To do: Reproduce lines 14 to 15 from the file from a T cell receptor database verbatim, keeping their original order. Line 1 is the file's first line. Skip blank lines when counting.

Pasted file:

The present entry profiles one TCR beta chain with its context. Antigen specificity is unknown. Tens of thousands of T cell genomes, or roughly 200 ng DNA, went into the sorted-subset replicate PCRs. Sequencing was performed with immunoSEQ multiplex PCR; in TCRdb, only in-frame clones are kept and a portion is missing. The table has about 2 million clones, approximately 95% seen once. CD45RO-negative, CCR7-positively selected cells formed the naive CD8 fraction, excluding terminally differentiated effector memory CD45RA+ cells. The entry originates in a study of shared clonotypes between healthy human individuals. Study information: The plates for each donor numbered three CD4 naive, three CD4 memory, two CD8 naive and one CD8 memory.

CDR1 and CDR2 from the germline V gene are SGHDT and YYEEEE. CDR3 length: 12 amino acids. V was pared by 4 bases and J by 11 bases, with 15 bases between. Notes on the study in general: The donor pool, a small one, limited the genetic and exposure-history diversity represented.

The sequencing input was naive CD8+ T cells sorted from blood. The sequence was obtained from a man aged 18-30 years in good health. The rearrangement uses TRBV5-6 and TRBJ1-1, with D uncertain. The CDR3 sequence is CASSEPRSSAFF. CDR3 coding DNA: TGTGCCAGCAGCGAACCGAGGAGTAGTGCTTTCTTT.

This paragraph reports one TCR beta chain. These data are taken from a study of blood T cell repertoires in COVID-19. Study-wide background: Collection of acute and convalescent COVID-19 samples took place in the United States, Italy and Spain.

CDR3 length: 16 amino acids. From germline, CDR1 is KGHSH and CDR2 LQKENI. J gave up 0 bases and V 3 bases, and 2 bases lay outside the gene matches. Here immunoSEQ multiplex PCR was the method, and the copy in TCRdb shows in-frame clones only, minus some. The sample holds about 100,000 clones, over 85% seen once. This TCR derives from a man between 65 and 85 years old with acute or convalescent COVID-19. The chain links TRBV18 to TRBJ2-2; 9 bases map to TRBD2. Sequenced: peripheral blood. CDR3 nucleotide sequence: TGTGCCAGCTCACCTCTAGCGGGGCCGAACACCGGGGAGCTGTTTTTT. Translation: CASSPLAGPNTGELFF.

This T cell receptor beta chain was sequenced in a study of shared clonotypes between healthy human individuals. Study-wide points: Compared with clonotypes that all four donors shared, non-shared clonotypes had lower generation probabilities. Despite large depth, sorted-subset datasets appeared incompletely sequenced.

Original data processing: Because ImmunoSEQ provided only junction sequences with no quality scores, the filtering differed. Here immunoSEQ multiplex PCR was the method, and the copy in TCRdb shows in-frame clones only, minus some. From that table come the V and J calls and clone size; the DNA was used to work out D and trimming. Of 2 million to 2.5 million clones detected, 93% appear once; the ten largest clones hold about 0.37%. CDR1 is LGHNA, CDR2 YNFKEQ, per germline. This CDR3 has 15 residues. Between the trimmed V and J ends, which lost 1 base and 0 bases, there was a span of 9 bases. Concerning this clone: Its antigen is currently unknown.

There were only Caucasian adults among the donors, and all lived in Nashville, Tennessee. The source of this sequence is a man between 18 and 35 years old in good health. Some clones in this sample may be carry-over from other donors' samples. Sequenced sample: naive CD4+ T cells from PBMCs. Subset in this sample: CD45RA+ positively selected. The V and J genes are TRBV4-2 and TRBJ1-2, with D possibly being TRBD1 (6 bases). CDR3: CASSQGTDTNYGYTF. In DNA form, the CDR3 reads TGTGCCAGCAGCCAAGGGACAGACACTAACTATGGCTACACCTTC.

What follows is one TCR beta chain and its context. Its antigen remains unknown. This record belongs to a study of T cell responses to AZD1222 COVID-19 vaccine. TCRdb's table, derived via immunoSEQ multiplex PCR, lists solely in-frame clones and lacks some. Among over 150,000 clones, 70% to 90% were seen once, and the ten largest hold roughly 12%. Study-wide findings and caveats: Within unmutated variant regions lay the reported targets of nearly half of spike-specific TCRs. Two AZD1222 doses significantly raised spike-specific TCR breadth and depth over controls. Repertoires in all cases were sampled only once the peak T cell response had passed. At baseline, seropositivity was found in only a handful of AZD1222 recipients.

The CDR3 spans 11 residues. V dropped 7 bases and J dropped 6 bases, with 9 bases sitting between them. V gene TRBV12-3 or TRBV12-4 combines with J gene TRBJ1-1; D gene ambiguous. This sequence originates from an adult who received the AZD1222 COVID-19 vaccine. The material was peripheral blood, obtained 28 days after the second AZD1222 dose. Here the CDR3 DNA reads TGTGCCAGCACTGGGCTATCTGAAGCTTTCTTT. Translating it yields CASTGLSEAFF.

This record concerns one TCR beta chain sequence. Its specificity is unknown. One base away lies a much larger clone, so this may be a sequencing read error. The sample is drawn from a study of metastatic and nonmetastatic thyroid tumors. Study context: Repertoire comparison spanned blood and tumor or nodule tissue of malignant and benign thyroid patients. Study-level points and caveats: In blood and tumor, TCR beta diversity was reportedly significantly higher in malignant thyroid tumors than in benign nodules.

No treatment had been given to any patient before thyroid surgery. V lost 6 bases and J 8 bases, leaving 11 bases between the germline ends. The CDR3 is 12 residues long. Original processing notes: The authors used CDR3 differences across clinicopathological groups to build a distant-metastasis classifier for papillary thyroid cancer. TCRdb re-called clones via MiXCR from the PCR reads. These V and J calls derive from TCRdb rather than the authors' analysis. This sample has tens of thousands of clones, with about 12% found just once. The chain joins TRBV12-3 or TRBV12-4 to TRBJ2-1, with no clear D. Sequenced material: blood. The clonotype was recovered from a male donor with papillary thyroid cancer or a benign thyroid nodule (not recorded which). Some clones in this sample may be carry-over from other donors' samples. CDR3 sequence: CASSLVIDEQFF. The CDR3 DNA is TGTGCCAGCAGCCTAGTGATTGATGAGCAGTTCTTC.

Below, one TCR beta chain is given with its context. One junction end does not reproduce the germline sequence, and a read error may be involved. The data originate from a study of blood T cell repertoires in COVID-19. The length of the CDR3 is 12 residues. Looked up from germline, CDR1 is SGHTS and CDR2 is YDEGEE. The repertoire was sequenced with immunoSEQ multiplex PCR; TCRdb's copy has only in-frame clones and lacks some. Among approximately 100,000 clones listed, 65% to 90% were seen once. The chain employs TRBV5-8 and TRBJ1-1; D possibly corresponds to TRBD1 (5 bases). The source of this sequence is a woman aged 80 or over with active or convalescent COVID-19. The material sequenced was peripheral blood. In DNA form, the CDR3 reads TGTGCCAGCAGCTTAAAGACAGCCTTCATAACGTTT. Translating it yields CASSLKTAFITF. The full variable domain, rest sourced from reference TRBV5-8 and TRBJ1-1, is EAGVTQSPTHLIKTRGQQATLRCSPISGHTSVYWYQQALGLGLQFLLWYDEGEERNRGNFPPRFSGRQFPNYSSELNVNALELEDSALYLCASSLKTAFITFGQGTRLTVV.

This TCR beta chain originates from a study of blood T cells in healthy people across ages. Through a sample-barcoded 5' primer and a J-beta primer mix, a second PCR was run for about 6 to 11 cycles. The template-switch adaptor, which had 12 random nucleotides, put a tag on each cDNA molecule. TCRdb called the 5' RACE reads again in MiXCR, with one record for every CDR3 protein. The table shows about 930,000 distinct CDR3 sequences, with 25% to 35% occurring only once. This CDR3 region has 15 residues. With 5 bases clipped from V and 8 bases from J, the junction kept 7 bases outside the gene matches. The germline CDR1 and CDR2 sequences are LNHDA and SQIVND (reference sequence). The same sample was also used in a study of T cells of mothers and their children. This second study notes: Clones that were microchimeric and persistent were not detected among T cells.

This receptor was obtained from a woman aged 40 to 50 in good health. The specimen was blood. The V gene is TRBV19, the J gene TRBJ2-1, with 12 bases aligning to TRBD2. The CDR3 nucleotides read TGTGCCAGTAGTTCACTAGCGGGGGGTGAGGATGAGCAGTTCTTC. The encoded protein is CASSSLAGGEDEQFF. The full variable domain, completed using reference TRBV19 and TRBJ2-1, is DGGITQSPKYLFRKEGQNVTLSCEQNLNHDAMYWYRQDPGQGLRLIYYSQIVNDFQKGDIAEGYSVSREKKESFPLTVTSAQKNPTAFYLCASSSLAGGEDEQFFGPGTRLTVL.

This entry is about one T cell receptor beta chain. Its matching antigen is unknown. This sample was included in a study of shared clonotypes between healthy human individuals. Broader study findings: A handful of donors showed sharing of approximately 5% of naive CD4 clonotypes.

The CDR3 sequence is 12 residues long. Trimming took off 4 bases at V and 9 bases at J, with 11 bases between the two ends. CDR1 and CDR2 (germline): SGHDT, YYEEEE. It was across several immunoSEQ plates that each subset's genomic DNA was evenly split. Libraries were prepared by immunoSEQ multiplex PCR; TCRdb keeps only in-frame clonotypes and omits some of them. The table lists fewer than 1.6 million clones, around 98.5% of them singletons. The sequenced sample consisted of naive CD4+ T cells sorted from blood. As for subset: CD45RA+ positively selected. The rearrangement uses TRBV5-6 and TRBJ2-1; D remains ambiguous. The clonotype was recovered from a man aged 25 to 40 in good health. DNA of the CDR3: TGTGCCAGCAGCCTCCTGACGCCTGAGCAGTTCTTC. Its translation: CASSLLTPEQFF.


This TCR beta chain originates from a study of blood T cells in healthy people across ages. Through a sample-barcoded 5' primer and a J-beta primer mix, a second PCR was run for about 6 to 11 cycles. The template-switch adaptor, which had 12 random nucleotides, put a tag on each cDNA molecule. TCRdb called the 5' RACE reads again in MiXCR, with one record for every CDR3 protein. The table shows about 930,000 distinct CDR3 sequences, with 25% to 35% occurring only once. This CDR3 region has 15 residues. With 5 bases clipped from V and 8 bases from J, the junction kept 7 bases outside the gene matches. The germline CDR1 and CDR2 sequences are LNHDA and SQIVND (reference sequence). The same sample was also used in a study of T cells of mothers and their children. This second study notes: Clones that were microchimeric and persistent were not detected among T cells.

This receptor was obtained from a woman aged 40 to 50 in good health. The specimen was blood. The V gene is TRBV19, the J gene TRBJ2-1, with 12 bases aligning to TRBD2. The CDR3 nucleotides read TGTGCCAGTAGTTCACTAGCGGGGGGTGAGGATGAGCAGTTCTTC. The encoded protein is CASSSLAGGEDEQFF. The full variable domain, completed using reference TRBV19 and TRBJ2-1, is DGGITQSPKYLFRKEGQNVTLSCEQNLNHDAMYWYRQDPGQGLRLIYYSQIVNDFQKGDIAEGYSVSREKKESFPLTVTSAQKNPTAFYLCASSSLAGGEDEQFFGPGTRLTVL.